Genovesa Island

Mar 30, 2019 - National Geographic Islander


We enjoyed our last day in the Galapagos at the remote island of Genovesa. Located in the northern hemisphere, Genovesa is a birder’s paradise! We disembarked before breakfast for a walk at Darwin’s Bay. During which, great male frigates almost countless in number flared their large candy-red gular pouches for us. Amazing!

Red-footed boobies perched on the red mangrove trees and Nazca boobies with their chicks all scattered and waddling about. This was our final opportunity for snorkel and kayak along the cliffs of Genovesa Island, and both activities were very well attended.

Later in the day, we came to the second visitor site known as “El Barranco”: a wonderful place to observe sea birds at close distances and get wonderful photography over the course of an afternoon. We later had the good fortune of seeing two short-eared owls, one of which was in hot pursuit of a storm petrel—right front of us!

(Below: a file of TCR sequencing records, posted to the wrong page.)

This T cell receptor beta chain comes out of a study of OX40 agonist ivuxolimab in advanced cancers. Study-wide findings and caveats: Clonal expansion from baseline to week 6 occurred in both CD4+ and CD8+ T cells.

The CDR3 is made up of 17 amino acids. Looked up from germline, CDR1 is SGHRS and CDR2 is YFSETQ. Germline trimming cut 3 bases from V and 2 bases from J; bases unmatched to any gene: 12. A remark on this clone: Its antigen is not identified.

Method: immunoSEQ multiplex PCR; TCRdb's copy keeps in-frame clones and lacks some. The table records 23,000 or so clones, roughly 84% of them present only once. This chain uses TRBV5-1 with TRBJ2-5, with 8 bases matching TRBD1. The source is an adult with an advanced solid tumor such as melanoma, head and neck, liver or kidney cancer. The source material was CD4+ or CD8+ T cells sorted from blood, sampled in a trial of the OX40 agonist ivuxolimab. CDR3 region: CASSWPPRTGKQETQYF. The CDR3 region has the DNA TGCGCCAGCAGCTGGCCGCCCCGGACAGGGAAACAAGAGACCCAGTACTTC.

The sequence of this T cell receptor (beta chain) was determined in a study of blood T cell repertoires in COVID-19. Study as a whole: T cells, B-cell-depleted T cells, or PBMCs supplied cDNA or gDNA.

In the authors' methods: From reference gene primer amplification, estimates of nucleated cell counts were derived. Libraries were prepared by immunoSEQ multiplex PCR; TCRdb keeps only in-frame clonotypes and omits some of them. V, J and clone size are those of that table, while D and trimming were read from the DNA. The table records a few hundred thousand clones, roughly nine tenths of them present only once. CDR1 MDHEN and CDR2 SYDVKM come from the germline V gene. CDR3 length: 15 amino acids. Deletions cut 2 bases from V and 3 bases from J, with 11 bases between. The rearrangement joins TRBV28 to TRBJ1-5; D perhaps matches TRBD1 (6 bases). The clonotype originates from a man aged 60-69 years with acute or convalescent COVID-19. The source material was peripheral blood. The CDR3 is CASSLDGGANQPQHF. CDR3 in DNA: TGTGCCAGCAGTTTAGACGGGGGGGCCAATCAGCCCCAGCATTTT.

If National Geographic had a movie, this would have been it; and how nice it was to be a part of it!

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About the Author

Wilo Castaneda

Naturalist

Wilo was born and raised in the Galápagos Islands. From an early age, he was fascinated by outdoors activities, and excelled at basketball, cycling, swimming, and snorkeling. In 1999, he trained to become a Naturalist Guide for Galápagos National Park and in 2002, he trained to become a Diver’s Guide for the Galápagos Marine Reserve. He has since worked as a guide on board various ships, gaining an intimate knowledge of all the island’s most-visited sites. Wilo enjoys scuba diving with large schools of hammerhead and whale sharks all around the archipelago. 

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